If you have ever wanted to create a reading comprehension lesson from one of your selected web pages, now you can. By using LessonWriter, you can select a specific web page, copy the text and go to the LessonWriter page, and paste the text. , LessonWriter selects vocabulary words from the text and creates a list including pronunciation with the word root and stem included. If you want to include the grammar as a part of your lesson, LessonWriter give that choice as well. From there, you may create questions about the text for students to answer. This might be helpful if you have a web page which includes all of your unit concepts and wish to create a test. It could be used as a language arts lesson on grammar or vocabulary words. Perhaps you just want students to read a web page for homework and answer a few questions about the content.

This site would be very helpful for ESL students, especially with the vocabulary pronunciation section. With the election this November, you will see a lot of reading material about candidates and their political views. Use LessonWriter to have students extract the information and answer some questions about the candidates. You can add a graphic organizer and/or a photo to the lesson as well. I am sure many readers will have multiple uses for this interesting way to use the web with curriculum. It is good for all age groups, since the teacher chooses the content.


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I had seen this video about 2 years ago, but we are getting closer to this reality. This could provide some great discussion about privacy and sharing information. Who owns the information collected anyway?



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Want to create a fun font for a worksheet, presentation, sign or poster? Here are four sites where you can use the web tools to create a fun font for your project.
  1. flamingtext.com
  2. cooltext.com
  3. glowtxt.com
Be sure to preview theses sites BEFORE assigning any students to work there. Perhaps there may be something not appropriate for your age level student. Image below from cooltext.com.



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What else is there to add? Click here to visit the site and download some great templates. If yo are using Keynote, you can open Keynote first, then open the file from the OPEN menu item.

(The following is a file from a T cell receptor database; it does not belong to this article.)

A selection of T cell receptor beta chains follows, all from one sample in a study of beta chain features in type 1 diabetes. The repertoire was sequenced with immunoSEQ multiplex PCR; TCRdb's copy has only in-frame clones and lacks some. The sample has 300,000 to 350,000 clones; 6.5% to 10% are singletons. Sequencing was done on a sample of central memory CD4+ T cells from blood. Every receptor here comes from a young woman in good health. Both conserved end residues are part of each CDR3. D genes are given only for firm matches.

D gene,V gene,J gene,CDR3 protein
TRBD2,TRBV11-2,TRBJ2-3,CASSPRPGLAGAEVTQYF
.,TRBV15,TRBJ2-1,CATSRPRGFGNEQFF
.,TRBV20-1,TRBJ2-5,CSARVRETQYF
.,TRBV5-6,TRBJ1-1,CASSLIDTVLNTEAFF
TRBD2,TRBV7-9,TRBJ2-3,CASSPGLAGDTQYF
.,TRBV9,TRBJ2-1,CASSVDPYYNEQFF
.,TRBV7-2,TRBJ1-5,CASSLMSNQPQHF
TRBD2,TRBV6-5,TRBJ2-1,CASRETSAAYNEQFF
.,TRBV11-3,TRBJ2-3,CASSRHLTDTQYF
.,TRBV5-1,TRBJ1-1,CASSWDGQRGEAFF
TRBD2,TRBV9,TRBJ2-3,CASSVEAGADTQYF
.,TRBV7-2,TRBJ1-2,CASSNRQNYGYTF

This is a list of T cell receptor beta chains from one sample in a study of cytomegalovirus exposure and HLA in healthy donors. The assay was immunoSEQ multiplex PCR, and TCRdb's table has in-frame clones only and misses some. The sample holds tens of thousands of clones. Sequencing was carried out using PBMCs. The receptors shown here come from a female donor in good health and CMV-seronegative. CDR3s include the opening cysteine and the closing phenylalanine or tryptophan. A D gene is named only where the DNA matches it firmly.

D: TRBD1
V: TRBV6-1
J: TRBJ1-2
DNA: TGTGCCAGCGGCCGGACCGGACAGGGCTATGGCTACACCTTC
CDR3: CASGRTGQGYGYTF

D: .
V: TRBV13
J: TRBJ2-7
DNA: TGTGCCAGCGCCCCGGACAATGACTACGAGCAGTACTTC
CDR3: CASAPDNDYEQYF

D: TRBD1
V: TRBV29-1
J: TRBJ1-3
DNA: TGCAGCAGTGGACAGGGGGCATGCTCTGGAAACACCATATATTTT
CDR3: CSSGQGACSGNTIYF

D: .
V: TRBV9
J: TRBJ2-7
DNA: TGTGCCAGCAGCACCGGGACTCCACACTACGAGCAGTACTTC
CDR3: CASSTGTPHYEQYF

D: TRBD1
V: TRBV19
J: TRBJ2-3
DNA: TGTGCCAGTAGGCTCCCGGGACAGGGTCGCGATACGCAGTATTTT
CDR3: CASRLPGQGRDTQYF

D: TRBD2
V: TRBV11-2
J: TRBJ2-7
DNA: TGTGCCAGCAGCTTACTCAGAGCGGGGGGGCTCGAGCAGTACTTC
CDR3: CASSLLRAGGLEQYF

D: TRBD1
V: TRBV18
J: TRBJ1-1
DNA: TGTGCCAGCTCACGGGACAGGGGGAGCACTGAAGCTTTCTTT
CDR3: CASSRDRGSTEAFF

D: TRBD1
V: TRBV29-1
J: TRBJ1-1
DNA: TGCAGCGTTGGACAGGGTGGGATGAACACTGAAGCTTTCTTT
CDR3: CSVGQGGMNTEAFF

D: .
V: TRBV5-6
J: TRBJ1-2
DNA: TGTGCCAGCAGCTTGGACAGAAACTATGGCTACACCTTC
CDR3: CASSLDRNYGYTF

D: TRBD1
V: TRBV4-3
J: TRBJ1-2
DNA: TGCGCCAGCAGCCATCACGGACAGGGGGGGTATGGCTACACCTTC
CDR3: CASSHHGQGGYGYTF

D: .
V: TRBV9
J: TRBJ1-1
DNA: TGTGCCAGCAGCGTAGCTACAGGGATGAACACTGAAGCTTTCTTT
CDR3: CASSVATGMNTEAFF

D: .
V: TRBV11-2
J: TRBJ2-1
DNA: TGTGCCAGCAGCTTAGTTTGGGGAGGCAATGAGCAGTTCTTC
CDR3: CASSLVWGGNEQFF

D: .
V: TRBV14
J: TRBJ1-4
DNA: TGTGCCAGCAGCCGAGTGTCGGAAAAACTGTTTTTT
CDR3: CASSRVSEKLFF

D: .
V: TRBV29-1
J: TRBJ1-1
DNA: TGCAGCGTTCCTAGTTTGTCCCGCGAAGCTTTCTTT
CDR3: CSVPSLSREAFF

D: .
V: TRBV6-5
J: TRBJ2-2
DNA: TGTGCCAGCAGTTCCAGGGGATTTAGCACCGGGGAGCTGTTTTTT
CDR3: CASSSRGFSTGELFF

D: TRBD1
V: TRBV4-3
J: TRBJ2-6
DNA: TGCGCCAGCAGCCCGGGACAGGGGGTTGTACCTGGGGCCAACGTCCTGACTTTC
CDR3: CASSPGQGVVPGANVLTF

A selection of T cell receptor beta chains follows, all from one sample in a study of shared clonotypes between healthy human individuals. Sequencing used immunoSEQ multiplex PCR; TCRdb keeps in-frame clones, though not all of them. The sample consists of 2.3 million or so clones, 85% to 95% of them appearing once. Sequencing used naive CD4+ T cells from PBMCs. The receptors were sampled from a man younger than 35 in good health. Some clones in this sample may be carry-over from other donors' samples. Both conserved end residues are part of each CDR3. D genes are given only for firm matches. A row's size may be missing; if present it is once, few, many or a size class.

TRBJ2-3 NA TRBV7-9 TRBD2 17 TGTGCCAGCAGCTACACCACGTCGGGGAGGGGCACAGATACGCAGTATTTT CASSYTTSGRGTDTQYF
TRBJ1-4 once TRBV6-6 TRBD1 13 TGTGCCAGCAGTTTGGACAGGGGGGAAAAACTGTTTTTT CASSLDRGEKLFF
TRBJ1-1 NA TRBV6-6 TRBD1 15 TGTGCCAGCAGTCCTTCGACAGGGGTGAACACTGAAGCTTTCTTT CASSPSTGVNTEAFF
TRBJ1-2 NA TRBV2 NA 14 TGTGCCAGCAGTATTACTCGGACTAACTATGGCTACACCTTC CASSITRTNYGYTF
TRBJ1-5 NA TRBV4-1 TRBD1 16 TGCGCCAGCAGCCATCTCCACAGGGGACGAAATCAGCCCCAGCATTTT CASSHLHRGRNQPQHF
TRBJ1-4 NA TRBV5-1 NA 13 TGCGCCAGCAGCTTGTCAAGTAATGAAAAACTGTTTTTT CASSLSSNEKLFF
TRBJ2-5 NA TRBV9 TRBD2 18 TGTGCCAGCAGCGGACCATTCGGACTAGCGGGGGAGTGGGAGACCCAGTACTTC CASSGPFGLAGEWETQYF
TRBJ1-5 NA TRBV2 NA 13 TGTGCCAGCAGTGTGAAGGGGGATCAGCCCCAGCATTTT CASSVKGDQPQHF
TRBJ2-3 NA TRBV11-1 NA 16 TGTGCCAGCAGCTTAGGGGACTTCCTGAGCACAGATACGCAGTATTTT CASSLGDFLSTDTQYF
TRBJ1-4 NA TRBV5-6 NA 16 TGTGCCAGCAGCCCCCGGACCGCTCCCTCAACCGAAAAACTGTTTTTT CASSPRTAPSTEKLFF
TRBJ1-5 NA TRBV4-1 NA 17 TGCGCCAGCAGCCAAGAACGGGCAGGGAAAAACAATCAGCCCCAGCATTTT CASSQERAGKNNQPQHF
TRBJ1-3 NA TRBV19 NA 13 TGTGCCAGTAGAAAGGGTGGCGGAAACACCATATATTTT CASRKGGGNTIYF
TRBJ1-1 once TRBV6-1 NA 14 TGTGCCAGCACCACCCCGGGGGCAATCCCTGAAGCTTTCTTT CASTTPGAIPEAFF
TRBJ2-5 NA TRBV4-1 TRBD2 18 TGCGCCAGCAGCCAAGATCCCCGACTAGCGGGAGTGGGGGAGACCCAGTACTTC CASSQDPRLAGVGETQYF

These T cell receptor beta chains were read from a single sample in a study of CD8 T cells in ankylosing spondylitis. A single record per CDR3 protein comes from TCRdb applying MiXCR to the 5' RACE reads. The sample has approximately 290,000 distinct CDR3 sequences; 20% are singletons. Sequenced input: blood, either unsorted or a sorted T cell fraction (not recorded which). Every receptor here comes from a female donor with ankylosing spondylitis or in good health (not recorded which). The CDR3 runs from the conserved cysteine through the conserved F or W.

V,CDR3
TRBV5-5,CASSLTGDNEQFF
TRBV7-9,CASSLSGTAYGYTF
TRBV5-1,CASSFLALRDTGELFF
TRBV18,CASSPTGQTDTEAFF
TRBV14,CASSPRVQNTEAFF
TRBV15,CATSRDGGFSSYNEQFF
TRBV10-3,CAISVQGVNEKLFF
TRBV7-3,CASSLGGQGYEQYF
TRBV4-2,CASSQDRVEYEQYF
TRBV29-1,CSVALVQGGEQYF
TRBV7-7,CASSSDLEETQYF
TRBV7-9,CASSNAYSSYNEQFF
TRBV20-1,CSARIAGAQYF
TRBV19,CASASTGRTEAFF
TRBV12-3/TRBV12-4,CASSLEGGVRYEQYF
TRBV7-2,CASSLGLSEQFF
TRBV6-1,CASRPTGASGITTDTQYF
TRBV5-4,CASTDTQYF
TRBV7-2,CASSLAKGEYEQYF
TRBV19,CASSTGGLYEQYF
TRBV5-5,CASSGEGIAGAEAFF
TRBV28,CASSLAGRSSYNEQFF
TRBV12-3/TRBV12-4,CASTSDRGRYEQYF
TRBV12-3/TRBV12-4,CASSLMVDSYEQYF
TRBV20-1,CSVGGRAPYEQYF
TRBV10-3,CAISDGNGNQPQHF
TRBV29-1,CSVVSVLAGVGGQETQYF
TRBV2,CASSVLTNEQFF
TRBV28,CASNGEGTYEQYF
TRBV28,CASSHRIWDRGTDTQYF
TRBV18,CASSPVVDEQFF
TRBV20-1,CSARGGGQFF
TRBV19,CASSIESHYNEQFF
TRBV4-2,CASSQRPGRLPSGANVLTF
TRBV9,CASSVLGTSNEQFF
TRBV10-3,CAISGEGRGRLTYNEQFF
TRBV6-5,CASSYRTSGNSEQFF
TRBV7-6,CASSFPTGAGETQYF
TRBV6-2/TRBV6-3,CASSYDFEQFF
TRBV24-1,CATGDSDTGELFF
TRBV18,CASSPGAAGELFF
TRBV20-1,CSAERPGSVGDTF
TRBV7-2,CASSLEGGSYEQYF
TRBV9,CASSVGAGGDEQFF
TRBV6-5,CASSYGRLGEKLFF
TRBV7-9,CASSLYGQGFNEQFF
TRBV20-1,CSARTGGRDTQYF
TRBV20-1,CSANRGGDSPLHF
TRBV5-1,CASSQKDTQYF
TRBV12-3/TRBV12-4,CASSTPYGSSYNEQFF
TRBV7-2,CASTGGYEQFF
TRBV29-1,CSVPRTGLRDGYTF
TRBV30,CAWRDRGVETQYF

Image below is from: http://glowtxt.com



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The University of Chicago has created this site for young students to understand the process by which a mummy was made in Ancient Egypt. It is a short version of what took days to complete, but it may just be the visual you need for a younger group of students.


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New to the collection of videos at DiscoveryEducation streaming is When We Left Earth: The NASA Missions, Stuff Happens with Bill Nye, Discovery Atlas, Operation Junkyard, Tutenstein and Extreme Engineering. In addition they have added over 1000 titles spanning over 20 languages including Spanish, Hindi, Arabic, Chinese, Brazilian Portuguese and Hebrew. Make sure you visit the site often, as there are new additions monthly.


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Google is sponsoring a contest for people to submit ideas that would help a LOT more people. This is in celebration of their 10th anniversary and is called Project 10 to the 100th. Any person or group can submit an idea that might change the world for the better by helping a large number of people. Google will select the top 100 ideas and post them for the public to vote for their favorite idea. The top 25 semi-finalists will be announced early 2009 and a panel from Google will pare that down to the top 5 projects which they will fund.

So get your school, classroom, family, girl scout or boy scout troop, church, or team to put heads together and see how they can change the world! Google is putting $10 million forward to fund the ideas.

Begin by watching this video: click here to see it. Thanks to my Plurk buddy chocxtc for pointing out this idea!!


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Visit this site for practice with the 5 parts of math study. There are word problems, fractions, decimals and advanced work. There are videos on many of the different areas of math. Visit the webpage and find one you can use as a class opener!